The scattered wave is decomposed into diffraction channels [27

27. K. Sakoda, Optical Properties of Photonic Crystals (Springer, Berlin, 2001).

].

Let us examine the stacked monolayers with a square lattice of the cylinders. For uSPR, (±Γ,kz ) plays the role of k in the above analogy, and thus we may set k ≃ 0 in the ultra-relativistic case, provided kz = 0. Accordingly, the incident plane wave has the wave vectors (kx , 0,0) and propagates in the Γ-X direction of the square lattice. The bulk PhB modes along Γ-X are thus excited. The conclusion is thus that uSPR will carry information along Γ-X of the bulk PhB modes if both N and Nl are sufficiently large. According to the above arguments, the SPR intensity is expected to be enhanced in the forward and backward directions, which correspond to the specular transmission and reflection. In addition, if ωa/2πc > 1, the SPR intensity is expected to be enhanced also on the curves

kx=±(ωc)2h2,
(9)

which correspond to the diffraction channels associated with the reciprocal lattice points h = 2πn/a (n : integer) along the ky axis.

Figure 12 illustrates the reflected SPR intensity maps and the relevant PhB structure of low-index cylinders in contact. We used ε = 2.05, v = 0.99999c and b = 3.33a. In Fig. 12(a) the spectrum from the double-layer (Nl = 2) structure with N = 21 is shown. The intensity map overlaid with the PhB structure of the double layers (but for N = ∞) is shown in panel (b). As before, we plotted only the even-parity PhB structure. In the double layer, the mirror plane lies midway between the layers. We see the number of bands is almost twice that of the monolayer band structure shown in Fig. 3. This is reasonable, since the degenerate band-structures of each of the monolayers are split in the double layer. Obviously there is a very good correlation of the strong signals of uSPR with the band structure of the even parity.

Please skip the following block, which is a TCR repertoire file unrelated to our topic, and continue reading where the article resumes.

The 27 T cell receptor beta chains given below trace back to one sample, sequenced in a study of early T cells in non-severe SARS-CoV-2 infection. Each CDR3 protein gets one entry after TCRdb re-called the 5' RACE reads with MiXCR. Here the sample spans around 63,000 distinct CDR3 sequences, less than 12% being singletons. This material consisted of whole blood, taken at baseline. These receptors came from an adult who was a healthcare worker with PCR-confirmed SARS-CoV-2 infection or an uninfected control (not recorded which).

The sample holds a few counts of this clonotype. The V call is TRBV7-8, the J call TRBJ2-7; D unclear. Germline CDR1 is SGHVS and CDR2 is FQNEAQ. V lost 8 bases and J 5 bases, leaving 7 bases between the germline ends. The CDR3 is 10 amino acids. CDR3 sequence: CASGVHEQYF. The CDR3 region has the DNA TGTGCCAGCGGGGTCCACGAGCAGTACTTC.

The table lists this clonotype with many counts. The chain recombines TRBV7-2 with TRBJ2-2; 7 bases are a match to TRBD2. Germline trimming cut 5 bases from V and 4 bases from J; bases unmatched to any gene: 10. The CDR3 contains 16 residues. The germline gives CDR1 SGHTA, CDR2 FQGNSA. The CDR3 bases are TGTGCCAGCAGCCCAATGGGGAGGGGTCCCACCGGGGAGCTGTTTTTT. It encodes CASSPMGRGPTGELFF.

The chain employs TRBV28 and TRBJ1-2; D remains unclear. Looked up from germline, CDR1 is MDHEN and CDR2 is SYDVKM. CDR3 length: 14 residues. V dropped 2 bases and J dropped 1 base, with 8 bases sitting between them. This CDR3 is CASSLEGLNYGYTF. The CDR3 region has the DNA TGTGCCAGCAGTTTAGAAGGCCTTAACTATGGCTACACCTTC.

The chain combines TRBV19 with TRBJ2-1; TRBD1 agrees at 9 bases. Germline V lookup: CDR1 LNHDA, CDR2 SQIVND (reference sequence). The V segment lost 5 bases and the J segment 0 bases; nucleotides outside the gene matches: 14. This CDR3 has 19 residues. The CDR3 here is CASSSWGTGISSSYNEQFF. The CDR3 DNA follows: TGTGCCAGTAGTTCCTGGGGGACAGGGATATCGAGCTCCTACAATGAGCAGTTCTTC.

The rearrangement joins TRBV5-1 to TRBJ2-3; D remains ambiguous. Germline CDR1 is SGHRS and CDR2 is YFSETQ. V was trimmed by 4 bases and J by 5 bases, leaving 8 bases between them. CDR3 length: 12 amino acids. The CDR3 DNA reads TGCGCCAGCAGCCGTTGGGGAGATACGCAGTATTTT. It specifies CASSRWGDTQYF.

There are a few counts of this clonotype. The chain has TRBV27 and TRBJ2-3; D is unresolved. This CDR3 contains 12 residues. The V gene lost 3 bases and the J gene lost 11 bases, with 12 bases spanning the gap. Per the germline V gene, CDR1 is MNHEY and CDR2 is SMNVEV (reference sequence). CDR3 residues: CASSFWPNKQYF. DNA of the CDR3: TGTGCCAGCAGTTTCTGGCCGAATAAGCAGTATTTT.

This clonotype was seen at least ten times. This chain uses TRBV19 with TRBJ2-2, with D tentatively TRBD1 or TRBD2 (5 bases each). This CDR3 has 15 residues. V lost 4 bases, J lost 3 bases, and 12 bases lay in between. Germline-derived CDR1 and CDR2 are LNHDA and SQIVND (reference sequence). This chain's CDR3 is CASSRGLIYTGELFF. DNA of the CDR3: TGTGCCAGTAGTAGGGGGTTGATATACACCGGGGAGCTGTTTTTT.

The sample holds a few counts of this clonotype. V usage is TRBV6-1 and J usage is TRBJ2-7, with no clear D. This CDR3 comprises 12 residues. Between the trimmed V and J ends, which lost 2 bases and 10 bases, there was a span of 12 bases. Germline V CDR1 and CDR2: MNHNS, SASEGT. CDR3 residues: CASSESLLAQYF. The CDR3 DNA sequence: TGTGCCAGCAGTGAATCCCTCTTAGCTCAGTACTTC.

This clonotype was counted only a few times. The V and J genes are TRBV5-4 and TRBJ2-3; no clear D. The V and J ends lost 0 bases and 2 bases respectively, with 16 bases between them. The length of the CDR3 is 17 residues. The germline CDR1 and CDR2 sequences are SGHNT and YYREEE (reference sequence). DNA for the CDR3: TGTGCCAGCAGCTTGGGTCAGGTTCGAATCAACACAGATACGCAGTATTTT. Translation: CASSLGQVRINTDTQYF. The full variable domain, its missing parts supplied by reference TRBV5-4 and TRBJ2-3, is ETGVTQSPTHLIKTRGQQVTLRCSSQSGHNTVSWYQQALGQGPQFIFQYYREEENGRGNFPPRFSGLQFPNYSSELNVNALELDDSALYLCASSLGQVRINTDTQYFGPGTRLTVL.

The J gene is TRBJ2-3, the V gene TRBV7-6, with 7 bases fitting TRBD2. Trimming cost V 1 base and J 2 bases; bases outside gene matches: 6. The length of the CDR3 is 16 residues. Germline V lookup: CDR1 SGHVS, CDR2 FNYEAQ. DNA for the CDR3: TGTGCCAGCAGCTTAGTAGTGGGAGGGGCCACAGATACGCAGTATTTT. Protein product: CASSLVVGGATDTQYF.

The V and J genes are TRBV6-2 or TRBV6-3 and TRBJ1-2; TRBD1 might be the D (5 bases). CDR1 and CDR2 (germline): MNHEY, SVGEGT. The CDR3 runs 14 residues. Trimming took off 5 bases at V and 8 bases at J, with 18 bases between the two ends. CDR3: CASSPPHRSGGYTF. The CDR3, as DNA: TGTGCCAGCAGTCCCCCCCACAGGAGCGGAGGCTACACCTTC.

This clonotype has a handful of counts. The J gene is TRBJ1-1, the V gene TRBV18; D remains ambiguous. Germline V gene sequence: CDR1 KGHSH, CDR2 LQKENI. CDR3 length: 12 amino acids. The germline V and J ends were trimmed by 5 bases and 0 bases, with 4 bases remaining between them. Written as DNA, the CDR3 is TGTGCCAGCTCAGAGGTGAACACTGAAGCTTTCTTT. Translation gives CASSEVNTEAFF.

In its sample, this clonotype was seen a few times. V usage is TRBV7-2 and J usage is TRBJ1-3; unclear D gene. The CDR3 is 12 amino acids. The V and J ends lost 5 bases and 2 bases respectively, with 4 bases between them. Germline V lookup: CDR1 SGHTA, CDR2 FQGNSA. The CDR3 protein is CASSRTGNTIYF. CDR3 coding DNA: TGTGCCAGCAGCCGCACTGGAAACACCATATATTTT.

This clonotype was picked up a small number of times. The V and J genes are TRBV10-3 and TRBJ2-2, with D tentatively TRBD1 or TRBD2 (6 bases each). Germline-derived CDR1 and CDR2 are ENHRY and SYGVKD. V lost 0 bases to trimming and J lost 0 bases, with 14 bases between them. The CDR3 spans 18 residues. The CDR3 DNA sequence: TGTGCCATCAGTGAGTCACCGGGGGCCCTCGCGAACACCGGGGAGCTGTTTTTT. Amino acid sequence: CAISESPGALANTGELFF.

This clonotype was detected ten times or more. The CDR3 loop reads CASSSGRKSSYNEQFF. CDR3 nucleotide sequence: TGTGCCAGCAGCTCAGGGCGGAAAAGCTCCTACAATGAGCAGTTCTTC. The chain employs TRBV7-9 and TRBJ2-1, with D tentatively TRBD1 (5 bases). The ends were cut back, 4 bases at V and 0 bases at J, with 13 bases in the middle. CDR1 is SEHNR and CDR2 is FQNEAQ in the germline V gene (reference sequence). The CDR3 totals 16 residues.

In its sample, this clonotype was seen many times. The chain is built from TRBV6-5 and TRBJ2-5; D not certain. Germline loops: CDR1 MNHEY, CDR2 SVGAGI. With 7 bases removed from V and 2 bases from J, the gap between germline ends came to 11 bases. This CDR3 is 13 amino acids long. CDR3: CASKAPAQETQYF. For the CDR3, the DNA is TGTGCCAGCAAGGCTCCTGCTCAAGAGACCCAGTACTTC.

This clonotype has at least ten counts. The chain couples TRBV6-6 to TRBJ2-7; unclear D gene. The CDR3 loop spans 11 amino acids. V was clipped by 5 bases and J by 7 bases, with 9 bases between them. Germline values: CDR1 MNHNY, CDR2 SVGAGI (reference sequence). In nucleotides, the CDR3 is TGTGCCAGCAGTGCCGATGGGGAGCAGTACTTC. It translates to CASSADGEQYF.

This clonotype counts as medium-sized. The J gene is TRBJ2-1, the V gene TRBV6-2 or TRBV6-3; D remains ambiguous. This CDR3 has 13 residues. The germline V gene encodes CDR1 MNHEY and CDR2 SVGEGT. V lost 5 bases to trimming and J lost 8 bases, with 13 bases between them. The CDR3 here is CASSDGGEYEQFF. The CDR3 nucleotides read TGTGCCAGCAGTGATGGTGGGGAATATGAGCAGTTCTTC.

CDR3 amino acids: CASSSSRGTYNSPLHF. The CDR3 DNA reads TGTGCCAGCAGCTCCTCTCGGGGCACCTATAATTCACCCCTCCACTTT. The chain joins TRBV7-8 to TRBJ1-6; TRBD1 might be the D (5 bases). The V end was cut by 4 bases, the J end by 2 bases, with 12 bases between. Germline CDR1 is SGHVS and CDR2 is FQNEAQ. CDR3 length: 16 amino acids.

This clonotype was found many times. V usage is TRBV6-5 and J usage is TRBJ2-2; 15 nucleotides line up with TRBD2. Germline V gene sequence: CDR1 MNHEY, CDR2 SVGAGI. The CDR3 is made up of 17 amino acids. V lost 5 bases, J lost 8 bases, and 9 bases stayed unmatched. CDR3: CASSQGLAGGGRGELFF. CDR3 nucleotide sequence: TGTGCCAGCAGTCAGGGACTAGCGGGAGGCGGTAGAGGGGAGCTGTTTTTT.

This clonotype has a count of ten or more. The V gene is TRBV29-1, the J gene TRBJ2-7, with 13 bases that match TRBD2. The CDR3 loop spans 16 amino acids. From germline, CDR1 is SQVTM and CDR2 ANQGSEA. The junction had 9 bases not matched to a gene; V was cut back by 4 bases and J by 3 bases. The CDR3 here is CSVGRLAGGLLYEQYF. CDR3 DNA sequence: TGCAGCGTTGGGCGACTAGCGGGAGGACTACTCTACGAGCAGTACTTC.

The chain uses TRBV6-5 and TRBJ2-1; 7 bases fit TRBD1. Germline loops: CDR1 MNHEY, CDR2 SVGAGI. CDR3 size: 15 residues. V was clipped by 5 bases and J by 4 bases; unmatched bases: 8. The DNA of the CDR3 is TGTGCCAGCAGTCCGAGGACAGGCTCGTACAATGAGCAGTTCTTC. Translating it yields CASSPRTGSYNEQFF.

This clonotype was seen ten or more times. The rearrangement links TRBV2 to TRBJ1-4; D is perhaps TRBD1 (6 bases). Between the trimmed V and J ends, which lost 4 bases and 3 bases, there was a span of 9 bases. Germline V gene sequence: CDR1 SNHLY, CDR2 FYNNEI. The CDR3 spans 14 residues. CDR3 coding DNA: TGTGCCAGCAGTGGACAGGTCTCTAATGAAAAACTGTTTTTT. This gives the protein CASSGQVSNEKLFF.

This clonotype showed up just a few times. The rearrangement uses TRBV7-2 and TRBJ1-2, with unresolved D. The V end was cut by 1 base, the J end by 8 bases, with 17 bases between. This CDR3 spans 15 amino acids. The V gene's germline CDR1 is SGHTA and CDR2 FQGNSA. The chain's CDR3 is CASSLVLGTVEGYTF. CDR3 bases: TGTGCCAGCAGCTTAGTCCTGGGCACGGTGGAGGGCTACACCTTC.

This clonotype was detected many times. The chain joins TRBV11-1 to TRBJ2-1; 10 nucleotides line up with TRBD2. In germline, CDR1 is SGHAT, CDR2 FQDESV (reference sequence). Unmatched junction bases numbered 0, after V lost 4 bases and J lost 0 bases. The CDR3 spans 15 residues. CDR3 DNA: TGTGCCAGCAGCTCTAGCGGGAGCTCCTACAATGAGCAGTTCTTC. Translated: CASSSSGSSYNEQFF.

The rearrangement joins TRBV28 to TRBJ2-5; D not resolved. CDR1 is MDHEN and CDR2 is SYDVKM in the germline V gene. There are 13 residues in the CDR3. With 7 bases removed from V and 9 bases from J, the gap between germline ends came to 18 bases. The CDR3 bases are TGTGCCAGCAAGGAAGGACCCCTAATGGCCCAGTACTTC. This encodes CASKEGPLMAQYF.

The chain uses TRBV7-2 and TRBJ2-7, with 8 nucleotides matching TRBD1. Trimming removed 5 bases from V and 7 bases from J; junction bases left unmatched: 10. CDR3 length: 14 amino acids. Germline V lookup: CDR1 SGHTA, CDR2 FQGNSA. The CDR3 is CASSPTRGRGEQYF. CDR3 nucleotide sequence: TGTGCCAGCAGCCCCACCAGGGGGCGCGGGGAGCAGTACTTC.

Figure 12(c) shows the reflected intensity map of the finite multilayers PhC of Nl = 20 and N = 8. We consider this to be a test system simulating the slab-type PhC of square lattices. We observe at once a signal of high intensity along a hyperbolic curve whose bottom is found at (kxa/2π, ωa/2πc) = (0,1). Obviously, this curve corresponds to Eq. (9) with h=1. Strong SPR signals other than the hyperbolic curve are found at ωa/2πc = 0.73, 0.93, and 1.46. To identify these signals, Fig. 12(c) was overlaid with the even-parity PhB structure along the Γ - X direction of the square lattice. The result is shown in Fig. 12(d). As can be clearly seen, the strong signals correspond to the anti-crossing points of the even-parity PhB structure. The bright curve connected to the strong signal around ωa/2ωc = 0.73 is shown to be along the PhB dispersion curve. Thus, we can conclude that the intensity map of the uSPR correlates well with the corresponding PhB structure even in the case of stacked monolayers.